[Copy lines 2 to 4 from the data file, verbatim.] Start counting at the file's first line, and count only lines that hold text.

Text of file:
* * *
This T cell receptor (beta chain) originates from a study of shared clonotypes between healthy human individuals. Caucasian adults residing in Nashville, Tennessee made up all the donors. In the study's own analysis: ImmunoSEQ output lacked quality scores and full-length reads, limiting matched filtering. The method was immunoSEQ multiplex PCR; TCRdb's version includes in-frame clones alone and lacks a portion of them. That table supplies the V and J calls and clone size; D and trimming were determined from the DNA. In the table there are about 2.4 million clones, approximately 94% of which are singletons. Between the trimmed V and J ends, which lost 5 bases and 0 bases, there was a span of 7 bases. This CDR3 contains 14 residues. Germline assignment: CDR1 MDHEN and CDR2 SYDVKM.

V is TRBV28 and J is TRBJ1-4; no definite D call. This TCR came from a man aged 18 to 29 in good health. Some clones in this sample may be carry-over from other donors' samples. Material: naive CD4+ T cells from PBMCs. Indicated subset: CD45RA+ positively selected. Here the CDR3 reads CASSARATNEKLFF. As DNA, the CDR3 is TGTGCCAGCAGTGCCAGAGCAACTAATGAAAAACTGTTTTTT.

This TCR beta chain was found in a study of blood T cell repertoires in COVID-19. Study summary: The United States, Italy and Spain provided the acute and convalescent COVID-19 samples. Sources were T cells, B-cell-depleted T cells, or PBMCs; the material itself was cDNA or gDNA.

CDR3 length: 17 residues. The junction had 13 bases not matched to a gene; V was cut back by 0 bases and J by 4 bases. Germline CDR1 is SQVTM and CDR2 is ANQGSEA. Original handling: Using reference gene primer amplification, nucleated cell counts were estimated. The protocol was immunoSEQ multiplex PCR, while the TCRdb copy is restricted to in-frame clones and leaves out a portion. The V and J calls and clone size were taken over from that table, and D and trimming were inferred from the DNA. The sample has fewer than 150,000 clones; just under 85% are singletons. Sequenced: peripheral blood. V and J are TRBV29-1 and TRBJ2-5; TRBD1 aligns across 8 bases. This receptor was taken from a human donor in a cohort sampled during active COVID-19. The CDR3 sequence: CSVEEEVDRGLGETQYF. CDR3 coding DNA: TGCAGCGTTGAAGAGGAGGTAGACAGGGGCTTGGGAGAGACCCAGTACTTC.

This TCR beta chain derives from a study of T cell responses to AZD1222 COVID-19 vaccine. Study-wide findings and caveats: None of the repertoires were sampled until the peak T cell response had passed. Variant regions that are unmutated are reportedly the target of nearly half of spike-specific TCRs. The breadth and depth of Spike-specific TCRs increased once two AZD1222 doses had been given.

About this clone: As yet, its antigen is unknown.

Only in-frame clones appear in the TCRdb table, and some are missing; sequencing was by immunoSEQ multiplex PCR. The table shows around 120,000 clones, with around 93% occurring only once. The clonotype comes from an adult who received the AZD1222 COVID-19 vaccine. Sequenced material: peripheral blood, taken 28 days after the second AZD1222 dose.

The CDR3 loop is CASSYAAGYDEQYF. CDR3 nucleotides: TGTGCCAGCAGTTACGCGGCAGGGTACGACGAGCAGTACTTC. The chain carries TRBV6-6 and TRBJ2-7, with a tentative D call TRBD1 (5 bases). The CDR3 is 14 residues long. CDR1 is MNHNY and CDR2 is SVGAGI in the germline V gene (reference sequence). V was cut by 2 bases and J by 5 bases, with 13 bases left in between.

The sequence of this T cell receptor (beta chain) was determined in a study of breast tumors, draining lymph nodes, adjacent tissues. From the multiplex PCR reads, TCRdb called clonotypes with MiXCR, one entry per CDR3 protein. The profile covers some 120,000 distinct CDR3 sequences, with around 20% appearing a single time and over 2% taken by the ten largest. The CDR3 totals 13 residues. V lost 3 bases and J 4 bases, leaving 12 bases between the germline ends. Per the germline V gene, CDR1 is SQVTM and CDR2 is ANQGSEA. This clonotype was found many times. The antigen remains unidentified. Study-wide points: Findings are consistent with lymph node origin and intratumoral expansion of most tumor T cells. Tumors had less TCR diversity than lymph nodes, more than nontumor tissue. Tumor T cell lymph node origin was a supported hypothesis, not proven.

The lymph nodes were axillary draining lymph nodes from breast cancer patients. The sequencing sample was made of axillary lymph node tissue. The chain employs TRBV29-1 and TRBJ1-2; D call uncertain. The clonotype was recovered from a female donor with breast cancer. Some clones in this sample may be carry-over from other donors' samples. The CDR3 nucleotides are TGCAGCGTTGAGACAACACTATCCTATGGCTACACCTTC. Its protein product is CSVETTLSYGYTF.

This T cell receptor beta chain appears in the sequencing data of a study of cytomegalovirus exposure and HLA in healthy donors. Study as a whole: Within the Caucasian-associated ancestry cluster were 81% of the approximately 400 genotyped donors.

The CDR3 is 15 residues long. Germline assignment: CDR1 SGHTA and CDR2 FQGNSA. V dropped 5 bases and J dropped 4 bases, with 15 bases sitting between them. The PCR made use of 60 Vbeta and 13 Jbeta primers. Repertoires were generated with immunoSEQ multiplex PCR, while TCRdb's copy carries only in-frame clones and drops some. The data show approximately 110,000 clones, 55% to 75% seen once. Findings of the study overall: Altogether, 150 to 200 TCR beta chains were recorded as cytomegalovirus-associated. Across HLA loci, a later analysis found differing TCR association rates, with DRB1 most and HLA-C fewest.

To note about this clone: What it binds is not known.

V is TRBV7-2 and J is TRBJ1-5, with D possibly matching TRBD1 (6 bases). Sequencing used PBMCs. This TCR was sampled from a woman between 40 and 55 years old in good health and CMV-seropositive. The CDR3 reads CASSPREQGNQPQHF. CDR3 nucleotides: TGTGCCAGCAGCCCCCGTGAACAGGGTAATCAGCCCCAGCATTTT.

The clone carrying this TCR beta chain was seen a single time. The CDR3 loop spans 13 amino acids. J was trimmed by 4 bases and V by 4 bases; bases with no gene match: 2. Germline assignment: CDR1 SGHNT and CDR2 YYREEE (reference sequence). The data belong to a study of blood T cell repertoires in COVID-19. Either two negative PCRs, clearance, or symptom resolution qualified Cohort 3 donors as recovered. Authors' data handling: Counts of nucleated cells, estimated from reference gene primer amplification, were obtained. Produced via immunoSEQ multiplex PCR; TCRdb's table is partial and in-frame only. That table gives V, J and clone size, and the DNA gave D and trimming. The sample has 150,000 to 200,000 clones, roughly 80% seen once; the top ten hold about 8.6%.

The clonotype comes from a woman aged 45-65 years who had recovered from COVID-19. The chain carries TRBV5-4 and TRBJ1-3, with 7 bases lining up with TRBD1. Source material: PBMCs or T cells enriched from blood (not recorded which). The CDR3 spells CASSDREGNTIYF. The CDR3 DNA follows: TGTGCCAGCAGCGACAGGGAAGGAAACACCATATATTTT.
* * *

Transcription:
V is TRBV28 and J is TRBJ1-4; no definite D call. This TCR came from a man aged 18 to 29 in good health. Some clones in this sample may be carry-over from other donors' samples. Material: naive CD4+ T cells from PBMCs. Indicated subset: CD45RA+ positively selected. Here the CDR3 reads CASSARATNEKLFF. As DNA, the CDR3 is TGTGCCAGCAGTGCCAGAGCAACTAATGAAAAACTGTTTTTT.

This TCR beta chain was found in a study of blood T cell repertoires in COVID-19. Study summary: The United States, Italy and Spain provided the acute and convalescent COVID-19 samples. Sources were T cells, B-cell-depleted T cells, or PBMCs; the material itself was cDNA or gDNA.

CDR3 length: 17 residues. The junction had 13 bases not matched to a gene; V was cut back by 0 bases and J by 4 bases. Germline CDR1 is SQVTM and CDR2 is ANQGSEA. Original handling: Using reference gene primer amplification, nucleated cell counts were estimated. The protocol was immunoSEQ multiplex PCR, while the TCRdb copy is restricted to in-frame clones and leaves out a portion. The V and J calls and clone size were taken over from that table, and D and trimming were inferred from the DNA. The sample has fewer than 150,000 clones; just under 85% are singletons. Sequenced: peripheral blood. V and J are TRBV29-1 and TRBJ2-5; TRBD1 aligns across 8 bases. This receptor was taken from a human donor in a cohort sampled during active COVID-19. The CDR3 sequence: CSVEEEVDRGLGETQYF. CDR3 coding DNA: TGCAGCGTTGAAGAGGAGGTAGACAGGGGCTTGGGAGAGACCCAGTACTTC.